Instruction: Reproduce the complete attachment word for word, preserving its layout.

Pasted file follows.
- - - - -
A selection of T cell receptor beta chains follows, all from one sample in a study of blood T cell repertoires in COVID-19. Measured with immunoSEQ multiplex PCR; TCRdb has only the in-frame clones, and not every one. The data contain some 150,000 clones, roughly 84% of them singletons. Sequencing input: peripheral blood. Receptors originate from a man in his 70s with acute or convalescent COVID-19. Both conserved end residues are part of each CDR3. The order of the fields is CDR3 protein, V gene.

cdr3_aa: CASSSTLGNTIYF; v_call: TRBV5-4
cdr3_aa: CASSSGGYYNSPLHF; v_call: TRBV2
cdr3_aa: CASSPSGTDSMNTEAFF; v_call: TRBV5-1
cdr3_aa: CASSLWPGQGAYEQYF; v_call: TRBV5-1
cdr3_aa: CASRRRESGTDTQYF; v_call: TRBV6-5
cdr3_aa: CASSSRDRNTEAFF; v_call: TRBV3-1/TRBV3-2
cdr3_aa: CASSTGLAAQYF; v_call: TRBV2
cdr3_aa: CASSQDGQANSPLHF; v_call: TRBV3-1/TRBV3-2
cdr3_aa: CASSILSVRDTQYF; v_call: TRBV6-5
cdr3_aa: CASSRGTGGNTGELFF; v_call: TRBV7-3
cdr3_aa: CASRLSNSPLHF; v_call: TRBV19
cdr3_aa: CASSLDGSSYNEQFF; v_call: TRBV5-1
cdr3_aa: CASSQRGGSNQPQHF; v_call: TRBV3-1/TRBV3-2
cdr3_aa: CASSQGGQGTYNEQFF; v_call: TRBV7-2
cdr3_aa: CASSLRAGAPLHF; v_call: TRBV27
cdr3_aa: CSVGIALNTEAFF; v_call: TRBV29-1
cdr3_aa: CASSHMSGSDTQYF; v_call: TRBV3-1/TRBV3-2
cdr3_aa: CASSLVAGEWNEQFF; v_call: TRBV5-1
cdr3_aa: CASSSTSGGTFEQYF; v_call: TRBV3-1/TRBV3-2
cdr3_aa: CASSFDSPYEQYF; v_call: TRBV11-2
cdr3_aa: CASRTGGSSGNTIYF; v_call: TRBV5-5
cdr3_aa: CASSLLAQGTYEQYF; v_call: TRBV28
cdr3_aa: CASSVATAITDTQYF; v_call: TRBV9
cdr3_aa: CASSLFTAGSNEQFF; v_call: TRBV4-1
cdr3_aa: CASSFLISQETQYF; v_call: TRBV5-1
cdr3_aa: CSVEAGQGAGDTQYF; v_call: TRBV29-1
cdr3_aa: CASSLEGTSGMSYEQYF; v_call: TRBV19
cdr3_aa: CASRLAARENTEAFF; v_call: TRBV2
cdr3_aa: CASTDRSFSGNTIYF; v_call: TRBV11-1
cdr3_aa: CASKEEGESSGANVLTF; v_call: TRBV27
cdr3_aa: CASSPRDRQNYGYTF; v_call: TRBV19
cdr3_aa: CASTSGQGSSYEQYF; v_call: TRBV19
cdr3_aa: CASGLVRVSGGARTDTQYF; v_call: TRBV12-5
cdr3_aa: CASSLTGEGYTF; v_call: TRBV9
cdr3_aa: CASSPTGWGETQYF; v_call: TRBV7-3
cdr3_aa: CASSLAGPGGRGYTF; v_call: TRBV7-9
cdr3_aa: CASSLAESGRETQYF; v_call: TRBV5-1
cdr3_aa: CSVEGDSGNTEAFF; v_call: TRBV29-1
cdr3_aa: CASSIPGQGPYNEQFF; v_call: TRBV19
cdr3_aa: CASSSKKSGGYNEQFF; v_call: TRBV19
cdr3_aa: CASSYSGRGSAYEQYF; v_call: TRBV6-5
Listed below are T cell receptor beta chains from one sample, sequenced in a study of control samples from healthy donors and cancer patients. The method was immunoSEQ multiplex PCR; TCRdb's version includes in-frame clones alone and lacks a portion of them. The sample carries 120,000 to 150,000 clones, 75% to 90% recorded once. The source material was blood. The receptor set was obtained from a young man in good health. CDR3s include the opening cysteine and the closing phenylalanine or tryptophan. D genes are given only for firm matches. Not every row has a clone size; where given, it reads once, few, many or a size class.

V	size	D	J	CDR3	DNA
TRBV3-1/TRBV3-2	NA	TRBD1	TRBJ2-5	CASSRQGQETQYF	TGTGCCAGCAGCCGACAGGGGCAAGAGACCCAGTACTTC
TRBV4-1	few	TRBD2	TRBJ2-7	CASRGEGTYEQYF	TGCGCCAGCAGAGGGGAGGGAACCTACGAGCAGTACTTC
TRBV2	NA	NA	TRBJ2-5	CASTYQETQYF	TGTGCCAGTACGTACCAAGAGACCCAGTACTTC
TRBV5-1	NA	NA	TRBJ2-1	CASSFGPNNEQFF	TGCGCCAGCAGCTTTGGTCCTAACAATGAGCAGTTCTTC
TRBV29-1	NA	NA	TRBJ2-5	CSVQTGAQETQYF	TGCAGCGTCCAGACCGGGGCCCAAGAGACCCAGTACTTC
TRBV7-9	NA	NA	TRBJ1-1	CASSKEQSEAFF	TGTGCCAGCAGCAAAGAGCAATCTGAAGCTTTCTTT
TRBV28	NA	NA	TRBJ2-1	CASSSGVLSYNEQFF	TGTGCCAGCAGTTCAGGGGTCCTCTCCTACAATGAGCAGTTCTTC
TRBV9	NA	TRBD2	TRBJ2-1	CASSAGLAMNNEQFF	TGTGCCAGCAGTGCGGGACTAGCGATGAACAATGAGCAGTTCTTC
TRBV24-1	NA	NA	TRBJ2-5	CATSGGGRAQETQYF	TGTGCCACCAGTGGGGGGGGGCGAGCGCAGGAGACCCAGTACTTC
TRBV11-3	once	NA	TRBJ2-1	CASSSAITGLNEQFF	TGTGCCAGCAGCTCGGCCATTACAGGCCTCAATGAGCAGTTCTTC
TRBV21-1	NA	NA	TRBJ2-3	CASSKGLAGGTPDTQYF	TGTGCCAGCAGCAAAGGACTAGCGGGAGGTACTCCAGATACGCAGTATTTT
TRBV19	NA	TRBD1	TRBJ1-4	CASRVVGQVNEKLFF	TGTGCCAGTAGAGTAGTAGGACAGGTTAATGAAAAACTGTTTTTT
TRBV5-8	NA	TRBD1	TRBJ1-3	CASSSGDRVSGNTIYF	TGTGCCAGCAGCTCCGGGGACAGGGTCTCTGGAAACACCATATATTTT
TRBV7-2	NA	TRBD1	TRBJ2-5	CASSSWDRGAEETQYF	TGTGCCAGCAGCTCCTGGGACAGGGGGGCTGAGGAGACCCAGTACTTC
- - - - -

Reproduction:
A selection of T cell receptor beta chains follows, all from one sample in a study of blood T cell repertoires in COVID-19. Measured with immunoSEQ multiplex PCR; TCRdb has only the in-frame clones, and not every one. The data contain some 150,000 clones, roughly 84% of them singletons. Sequencing input: peripheral blood. Receptors originate from a man in his 70s with acute or convalescent COVID-19. Both conserved end residues are part of each CDR3. The order of the fields is CDR3 protein, V gene.

cdr3_aa: CASSSTLGNTIYF; v_call: TRBV5-4
cdr3_aa: CASSSGGYYNSPLHF; v_call: TRBV2
cdr3_aa: CASSPSGTDSMNTEAFF; v_call: TRBV5-1
cdr3_aa: CASSLWPGQGAYEQYF; v_call: TRBV5-1
cdr3_aa: CASRRRESGTDTQYF; v_call: TRBV6-5
cdr3_aa: CASSSRDRNTEAFF; v_call: TRBV3-1/TRBV3-2
cdr3_aa: CASSTGLAAQYF; v_call: TRBV2
cdr3_aa: CASSQDGQANSPLHF; v_call: TRBV3-1/TRBV3-2
cdr3_aa: CASSILSVRDTQYF; v_call: TRBV6-5
cdr3_aa: CASSRGTGGNTGELFF; v_call: TRBV7-3
cdr3_aa: CASRLSNSPLHF; v_call: TRBV19
cdr3_aa: CASSLDGSSYNEQFF; v_call: TRBV5-1
cdr3_aa: CASSQRGGSNQPQHF; v_call: TRBV3-1/TRBV3-2
cdr3_aa: CASSQGGQGTYNEQFF; v_call: TRBV7-2
cdr3_aa: CASSLRAGAPLHF; v_call: TRBV27
cdr3_aa: CSVGIALNTEAFF; v_call: TRBV29-1
cdr3_aa: CASSHMSGSDTQYF; v_call: TRBV3-1/TRBV3-2
cdr3_aa: CASSLVAGEWNEQFF; v_call: TRBV5-1
cdr3_aa: CASSSTSGGTFEQYF; v_call: TRBV3-1/TRBV3-2
cdr3_aa: CASSFDSPYEQYF; v_call: TRBV11-2
cdr3_aa: CASRTGGSSGNTIYF; v_call: TRBV5-5
cdr3_aa: CASSLLAQGTYEQYF; v_call: TRBV28
cdr3_aa: CASSVATAITDTQYF; v_call: TRBV9
cdr3_aa: CASSLFTAGSNEQFF; v_call: TRBV4-1
cdr3_aa: CASSFLISQETQYF; v_call: TRBV5-1
cdr3_aa: CSVEAGQGAGDTQYF; v_call: TRBV29-1
cdr3_aa: CASSLEGTSGMSYEQYF; v_call: TRBV19
cdr3_aa: CASRLAARENTEAFF; v_call: TRBV2
cdr3_aa: CASTDRSFSGNTIYF; v_call: TRBV11-1
cdr3_aa: CASKEEGESSGANVLTF; v_call: TRBV27
cdr3_aa: CASSPRDRQNYGYTF; v_call: TRBV19
cdr3_aa: CASTSGQGSSYEQYF; v_call: TRBV19
cdr3_aa: CASGLVRVSGGARTDTQYF; v_call: TRBV12-5
cdr3_aa: CASSLTGEGYTF; v_call: TRBV9
cdr3_aa: CASSPTGWGETQYF; v_call: TRBV7-3
cdr3_aa: CASSLAGPGGRGYTF; v_call: TRBV7-9
cdr3_aa: CASSLAESGRETQYF; v_call: TRBV5-1
cdr3_aa: CSVEGDSGNTEAFF; v_call: TRBV29-1
cdr3_aa: CASSIPGQGPYNEQFF; v_call: TRBV19
cdr3_aa: CASSSKKSGGYNEQFF; v_call: TRBV19
cdr3_aa: CASSYSGRGSAYEQYF; v_call: TRBV6-5
Listed below are T cell receptor beta chains from one sample, sequenced in a study of control samples from healthy donors and cancer patients. The method was immunoSEQ multiplex PCR; TCRdb's version includes in-frame clones alone and lacks a portion of them. The sample carries 120,000 to 150,000 clones, 75% to 90% recorded once. The source material was blood. The receptor set was obtained from a young man in good health. CDR3s include the opening cysteine and the closing phenylalanine or tryptophan. D genes are given only for firm matches. Not every row has a clone size; where given, it reads once, few, many or a size class.

V	size	D	J	CDR3	DNA
TRBV3-1/TRBV3-2	NA	TRBD1	TRBJ2-5	CASSRQGQETQYF	TGTGCCAGCAGCCGACAGGGGCAAGAGACCCAGTACTTC
TRBV4-1	few	TRBD2	TRBJ2-7	CASRGEGTYEQYF	TGCGCCAGCAGAGGGGAGGGAACCTACGAGCAGTACTTC
TRBV2	NA	NA	TRBJ2-5	CASTYQETQYF	TGTGCCAGTACGTACCAAGAGACCCAGTACTTC
TRBV5-1	NA	NA	TRBJ2-1	CASSFGPNNEQFF	TGCGCCAGCAGCTTTGGTCCTAACAATGAGCAGTTCTTC
TRBV29-1	NA	NA	TRBJ2-5	CSVQTGAQETQYF	TGCAGCGTCCAGACCGGGGCCCAAGAGACCCAGTACTTC
TRBV7-9	NA	NA	TRBJ1-1	CASSKEQSEAFF	TGTGCCAGCAGCAAAGAGCAATCTGAAGCTTTCTTT
TRBV28	NA	NA	TRBJ2-1	CASSSGVLSYNEQFF	TGTGCCAGCAGTTCAGGGGTCCTCTCCTACAATGAGCAGTTCTTC
TRBV9	NA	TRBD2	TRBJ2-1	CASSAGLAMNNEQFF	TGTGCCAGCAGTGCGGGACTAGCGATGAACAATGAGCAGTTCTTC
TRBV24-1	NA	NA	TRBJ2-5	CATSGGGRAQETQYF	TGTGCCACCAGTGGGGGGGGGCGAGCGCAGGAGACCCAGTACTTC
TRBV11-3	once	NA	TRBJ2-1	CASSSAITGLNEQFF	TGTGCCAGCAGCTCGGCCATTACAGGCCTCAATGAGCAGTTCTTC
TRBV21-1	NA	NA	TRBJ2-3	CASSKGLAGGTPDTQYF	TGTGCCAGCAGCAAAGGACTAGCGGGAGGTACTCCAGATACGCAGTATTTT
TRBV19	NA	TRBD1	TRBJ1-4	CASRVVGQVNEKLFF	TGTGCCAGTAGAGTAGTAGGACAGGTTAATGAAAAACTGTTTTTT
TRBV5-8	NA	TRBD1	TRBJ1-3	CASSSGDRVSGNTIYF	TGTGCCAGCAGCTCCGGGGACAGGGTCTCTGGAAACACCATATATTTT
TRBV7-2	NA	TRBD1	TRBJ2-5	CASSSWDRGAEETQYF	TGTGCCAGCAGCTCCTGGGACAGGGGGGCTGAGGAGACCCAGTACTTC